GraphML Specification

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File Format Links
GXL - an XML-based graph exchange format developed for software re-engineering.

GML - a widely used graph exchange format (non-XML).

XGMML - an XML-based file format for graphs based on GML.

SVG - an XML-based graphics format.

Graph Drawing Links
graphdrawing.org - home of graph drawing

GD 2010 - 18th Intl. Symp. Graph Drawing, 21-24 Sep 2010, Konstanz, Germany

XML Links
XML - home of the Extensible Markup Language at the World Wide Web Consortium.


Introduction

This document specifies syntax and processing rules for the GraphML language core (structural layer) and two GraphML extensions that allow to add base-type attributes and parsing information. While a more comprehensive introduction can be found here, some background on the design of GraphML is provided in the following reference:

U. Brandes, M. Eiglsperger, I. Herman, M. Himsolt, and M.S. Marshall:
GraphML Progress Report: Structural Layer Proposal.
Proc. 9th Intl. Symp. Graph Drawing (GD '01), LNCS 2265, pp. 501-512.
© Springer-Verlag, 2002.

Syntax

The GraphML syntax is defined by the GraphML Schema. While this is the binding definition, we also provide a looser specfication in the GraphML Document Type Definition (DTD), which, e.g., does not distinguish reference types like node and edge IDs. Nevertheless, some applications may need a DTD to work properly.

GraphML Schema GraphML DTD

Processing Rules

Elements an application can't handle are ignored, i.e. a GraphML document is interpreted as if consisting only of those elements known and visible to the application. In particular:

  • The elements <port>, <hyperedge>, <endpoint>, and <locator> are simply ignored by applications not knowing some, or all of them. The parser may give a warning that an unknown element has been encountered.
  • There is no canonical way how applications, capable of handling only one <graph> per document, should handle the case of several <graph>s. So, these applications can choose, either processing only the first <graph>, or taking the union of all <graph>s in the document, or using another fallback policy. In either case, these applications must give a warning and inform the user.
  • There is no canonical way how applications, not capable of handling nested <graph>s, should deal with a document using this feature. So, these applications can choose, either ignoring all graph information in deeper levels, or lifting deeper levels to the top level, or using another fallback policy. In either case, these applications must give a warning and inform the user.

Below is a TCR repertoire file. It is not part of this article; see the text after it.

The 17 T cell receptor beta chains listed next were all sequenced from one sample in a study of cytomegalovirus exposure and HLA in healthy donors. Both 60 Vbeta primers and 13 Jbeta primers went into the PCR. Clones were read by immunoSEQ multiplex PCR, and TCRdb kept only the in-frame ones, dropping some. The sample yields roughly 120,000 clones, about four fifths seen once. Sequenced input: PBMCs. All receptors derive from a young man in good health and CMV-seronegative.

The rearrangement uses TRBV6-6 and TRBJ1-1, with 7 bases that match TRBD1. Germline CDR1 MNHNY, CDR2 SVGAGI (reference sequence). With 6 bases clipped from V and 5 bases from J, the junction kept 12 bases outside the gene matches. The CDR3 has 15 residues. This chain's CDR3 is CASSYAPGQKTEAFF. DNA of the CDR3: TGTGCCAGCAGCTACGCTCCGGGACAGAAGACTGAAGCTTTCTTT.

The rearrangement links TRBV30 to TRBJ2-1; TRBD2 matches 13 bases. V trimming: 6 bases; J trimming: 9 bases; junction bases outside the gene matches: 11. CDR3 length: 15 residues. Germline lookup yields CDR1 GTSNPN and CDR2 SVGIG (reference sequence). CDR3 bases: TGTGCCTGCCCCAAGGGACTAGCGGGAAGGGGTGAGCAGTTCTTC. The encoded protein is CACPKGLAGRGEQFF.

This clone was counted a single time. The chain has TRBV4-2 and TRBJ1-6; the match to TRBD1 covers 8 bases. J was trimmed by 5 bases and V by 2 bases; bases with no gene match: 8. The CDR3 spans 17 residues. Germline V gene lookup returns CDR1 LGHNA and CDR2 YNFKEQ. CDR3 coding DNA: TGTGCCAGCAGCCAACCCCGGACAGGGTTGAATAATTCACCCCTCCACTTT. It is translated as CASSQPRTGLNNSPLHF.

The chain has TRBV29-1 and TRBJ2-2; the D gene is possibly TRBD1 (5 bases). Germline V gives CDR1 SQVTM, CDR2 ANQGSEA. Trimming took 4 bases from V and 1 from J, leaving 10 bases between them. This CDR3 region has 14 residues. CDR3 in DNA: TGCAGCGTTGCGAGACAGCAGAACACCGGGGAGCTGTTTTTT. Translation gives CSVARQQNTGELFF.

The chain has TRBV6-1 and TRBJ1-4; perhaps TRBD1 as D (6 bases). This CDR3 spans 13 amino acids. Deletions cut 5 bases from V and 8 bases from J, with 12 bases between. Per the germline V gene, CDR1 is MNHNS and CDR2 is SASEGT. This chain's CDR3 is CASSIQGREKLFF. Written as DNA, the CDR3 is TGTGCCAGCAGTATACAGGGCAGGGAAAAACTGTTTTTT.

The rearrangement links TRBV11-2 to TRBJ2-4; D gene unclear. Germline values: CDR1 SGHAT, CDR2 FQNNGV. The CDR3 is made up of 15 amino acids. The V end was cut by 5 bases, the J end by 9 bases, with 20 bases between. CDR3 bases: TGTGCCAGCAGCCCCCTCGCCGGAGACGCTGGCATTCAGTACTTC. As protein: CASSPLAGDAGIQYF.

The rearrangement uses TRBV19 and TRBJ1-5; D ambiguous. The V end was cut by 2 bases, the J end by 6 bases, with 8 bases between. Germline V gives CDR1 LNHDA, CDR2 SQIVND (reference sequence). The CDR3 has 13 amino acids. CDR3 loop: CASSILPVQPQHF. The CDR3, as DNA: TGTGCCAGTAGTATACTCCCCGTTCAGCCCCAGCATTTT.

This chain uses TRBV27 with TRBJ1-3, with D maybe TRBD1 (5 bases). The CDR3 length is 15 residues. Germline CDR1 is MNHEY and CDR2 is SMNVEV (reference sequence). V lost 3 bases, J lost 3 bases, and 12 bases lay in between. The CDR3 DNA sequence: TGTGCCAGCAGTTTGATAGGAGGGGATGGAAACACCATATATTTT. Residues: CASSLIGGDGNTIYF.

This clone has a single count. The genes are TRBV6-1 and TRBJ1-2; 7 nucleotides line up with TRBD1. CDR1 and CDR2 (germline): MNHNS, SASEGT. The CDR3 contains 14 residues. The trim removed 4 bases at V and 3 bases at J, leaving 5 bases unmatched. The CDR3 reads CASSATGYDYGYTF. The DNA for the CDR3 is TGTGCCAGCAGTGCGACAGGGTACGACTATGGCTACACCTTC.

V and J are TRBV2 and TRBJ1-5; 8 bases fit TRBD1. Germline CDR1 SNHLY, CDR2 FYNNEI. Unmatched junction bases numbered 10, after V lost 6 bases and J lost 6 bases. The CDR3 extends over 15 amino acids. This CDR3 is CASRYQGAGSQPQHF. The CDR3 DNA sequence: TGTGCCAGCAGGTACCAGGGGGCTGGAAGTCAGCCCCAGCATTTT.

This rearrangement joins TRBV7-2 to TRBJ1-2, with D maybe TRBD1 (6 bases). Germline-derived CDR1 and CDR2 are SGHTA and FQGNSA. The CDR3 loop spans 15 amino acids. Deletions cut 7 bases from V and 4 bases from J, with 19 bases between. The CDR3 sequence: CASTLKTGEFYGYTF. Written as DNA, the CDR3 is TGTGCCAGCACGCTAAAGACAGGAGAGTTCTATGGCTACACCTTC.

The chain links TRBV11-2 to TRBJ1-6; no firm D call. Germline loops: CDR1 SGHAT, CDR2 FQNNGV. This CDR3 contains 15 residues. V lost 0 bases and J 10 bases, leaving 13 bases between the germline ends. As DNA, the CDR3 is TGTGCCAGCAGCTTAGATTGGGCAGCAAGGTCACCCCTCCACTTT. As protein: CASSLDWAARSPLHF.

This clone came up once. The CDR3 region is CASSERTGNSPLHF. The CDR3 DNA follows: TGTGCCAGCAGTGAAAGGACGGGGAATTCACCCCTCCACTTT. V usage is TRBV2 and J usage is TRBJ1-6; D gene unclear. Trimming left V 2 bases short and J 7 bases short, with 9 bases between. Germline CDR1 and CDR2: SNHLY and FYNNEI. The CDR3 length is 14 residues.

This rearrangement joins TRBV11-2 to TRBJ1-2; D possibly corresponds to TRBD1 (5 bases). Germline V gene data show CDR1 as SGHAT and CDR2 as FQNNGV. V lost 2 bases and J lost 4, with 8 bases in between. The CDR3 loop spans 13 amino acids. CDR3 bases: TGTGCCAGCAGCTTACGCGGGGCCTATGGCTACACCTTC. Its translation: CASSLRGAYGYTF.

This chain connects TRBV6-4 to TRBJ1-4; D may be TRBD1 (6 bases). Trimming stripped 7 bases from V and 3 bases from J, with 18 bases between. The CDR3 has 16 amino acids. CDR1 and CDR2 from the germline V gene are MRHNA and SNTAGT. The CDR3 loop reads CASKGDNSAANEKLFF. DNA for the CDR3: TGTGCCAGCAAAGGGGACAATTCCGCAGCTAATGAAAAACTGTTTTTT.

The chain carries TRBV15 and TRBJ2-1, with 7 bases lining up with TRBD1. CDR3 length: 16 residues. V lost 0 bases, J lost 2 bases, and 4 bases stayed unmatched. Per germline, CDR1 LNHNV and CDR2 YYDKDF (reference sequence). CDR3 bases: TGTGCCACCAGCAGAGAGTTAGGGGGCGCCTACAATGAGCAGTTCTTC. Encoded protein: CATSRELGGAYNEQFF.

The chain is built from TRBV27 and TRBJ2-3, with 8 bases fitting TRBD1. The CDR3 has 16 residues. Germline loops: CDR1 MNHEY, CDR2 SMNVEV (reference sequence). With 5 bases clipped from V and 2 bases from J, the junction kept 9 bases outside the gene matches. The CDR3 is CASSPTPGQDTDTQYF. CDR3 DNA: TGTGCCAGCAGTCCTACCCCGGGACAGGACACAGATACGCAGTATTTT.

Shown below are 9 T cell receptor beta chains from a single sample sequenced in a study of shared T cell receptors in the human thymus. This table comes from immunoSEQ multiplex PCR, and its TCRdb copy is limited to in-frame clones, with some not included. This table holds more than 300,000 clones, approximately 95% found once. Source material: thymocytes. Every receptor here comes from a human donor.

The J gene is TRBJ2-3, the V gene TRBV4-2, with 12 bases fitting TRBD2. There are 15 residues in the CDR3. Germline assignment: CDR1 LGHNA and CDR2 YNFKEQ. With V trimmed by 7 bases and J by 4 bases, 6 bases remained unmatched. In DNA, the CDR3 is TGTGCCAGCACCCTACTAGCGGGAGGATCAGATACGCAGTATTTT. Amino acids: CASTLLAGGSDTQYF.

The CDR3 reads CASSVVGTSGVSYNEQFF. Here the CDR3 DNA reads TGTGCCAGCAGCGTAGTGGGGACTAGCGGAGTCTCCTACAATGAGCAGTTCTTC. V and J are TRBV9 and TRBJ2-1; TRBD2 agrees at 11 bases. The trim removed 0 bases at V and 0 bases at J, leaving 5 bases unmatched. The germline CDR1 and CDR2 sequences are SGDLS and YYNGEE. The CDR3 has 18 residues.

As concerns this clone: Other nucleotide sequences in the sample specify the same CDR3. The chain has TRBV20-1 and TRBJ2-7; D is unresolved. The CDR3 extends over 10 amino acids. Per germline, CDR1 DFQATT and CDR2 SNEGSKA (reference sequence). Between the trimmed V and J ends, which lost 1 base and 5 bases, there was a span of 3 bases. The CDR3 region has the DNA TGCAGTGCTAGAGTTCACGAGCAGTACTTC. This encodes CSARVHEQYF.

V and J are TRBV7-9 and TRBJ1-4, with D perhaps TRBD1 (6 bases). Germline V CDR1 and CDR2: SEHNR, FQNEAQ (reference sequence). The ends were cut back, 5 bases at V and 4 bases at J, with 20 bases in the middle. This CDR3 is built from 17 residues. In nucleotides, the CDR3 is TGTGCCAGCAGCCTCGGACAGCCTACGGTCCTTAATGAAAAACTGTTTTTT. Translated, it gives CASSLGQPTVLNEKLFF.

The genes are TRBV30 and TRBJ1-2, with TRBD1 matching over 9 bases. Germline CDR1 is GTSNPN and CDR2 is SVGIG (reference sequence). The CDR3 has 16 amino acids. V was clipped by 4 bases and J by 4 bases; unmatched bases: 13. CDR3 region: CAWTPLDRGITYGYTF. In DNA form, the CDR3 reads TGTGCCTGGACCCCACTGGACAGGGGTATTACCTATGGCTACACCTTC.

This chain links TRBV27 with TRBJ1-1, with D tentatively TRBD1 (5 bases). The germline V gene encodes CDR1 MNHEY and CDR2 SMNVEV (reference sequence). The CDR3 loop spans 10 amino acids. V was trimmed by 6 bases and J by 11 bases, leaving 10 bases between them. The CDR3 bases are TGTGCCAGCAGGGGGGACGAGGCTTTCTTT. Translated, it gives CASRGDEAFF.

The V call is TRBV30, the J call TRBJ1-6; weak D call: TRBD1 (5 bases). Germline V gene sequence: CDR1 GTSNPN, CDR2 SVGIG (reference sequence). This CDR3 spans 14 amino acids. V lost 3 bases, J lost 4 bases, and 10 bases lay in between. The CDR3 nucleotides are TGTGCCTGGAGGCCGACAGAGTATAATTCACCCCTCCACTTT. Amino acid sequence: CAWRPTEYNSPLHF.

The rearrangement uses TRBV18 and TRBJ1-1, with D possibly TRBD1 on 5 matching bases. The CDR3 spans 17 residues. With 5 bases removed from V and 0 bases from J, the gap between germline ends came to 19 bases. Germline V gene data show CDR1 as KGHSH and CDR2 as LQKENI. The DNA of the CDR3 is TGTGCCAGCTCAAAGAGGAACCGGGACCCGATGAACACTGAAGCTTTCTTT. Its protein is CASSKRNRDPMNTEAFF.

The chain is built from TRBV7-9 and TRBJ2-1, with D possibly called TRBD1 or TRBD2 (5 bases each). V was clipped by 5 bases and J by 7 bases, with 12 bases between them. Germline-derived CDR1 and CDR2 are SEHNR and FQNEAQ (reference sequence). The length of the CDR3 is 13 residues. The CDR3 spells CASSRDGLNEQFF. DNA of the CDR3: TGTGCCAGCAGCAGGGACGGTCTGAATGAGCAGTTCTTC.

Additional Data

GraphML provide a mechanism to add data to the structural elements (e.g. <graph>s, <node>s, <edge>s, etc.). Data labellings are considered to be (possibly partial) functions that assign values in an (a priori) arbitrary range to elements of the graph. Such a function is declared by a <key> element. The domain of definition of this function is specified by the 'for' attribute of the <key>. Values are defined by a <default> element (child of <key>) and/or <data> elements (children of the elements, which are in the domain of definition) whose 'key' attribute-values matches the 'id' of the <key>.

Typed Data

The attribute extension allows specification of the range of values of the abovementioned data functions. It does so by the additional attribute 'attr.type' of <key>. Values of this attribute ('boolean', 'int', 'long', 'float', 'double', and 'string') specify how to interpret the charakter strings within <data> and <default> elements.

Furthermore an attribute 'attr.name' is added to <key> which may be used by applications to identify their data.

Information for Parsers

The parseinfo extension adds several attributes to <graph>s and <node>s which help parsers to process a document more efficiently. These attributes specify for instance the number of <node>s or <edge>s, degrees of nodes, maximal/minimal degree and more.

User-defined Extensions

GraphML can be extended in two ways:

  • Users can add structured content to the elements <data> and <default>.
  • Users can add attributes to all GraphML elements.

How this can be done will be explained in a more comprehensive introduction which is being prepared.


News:
05 April 2007
Licensing status clarified: GraphML is free for everyone.
22 February 2007
GraphML 1.0 schema inclusion altered to avoid problems with some parsers.
03 August 2004
LEDA extension package for GraphML (release candidate).
Download graphml_lep.zip
01 June 2004
GraphML Primer released.
18 March 2003
XML Schema specification and documentation available for GraphML 1.0rc (release candidate)
23 July 2002
GraphML presentation at the annual meeting of DFG Research Priority 1126 Algorithmic Aspects of Large and Complex Networks. (ps, pdf)
28 June 2002
yFiles extension package for GraphML version 1.0 released.
22 May 2002
Release candidates for extensions graphml-attributes (for data attributes) and graphml-parseinfo (for lightweight parsers) completed. See current specification.
12 March 2002
GraphML proposed as the standard format for the network data archive to be created within EU FET Open Project COSIN.


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Last update: Tuesday, 15-Dec-2009 13:11:32 CET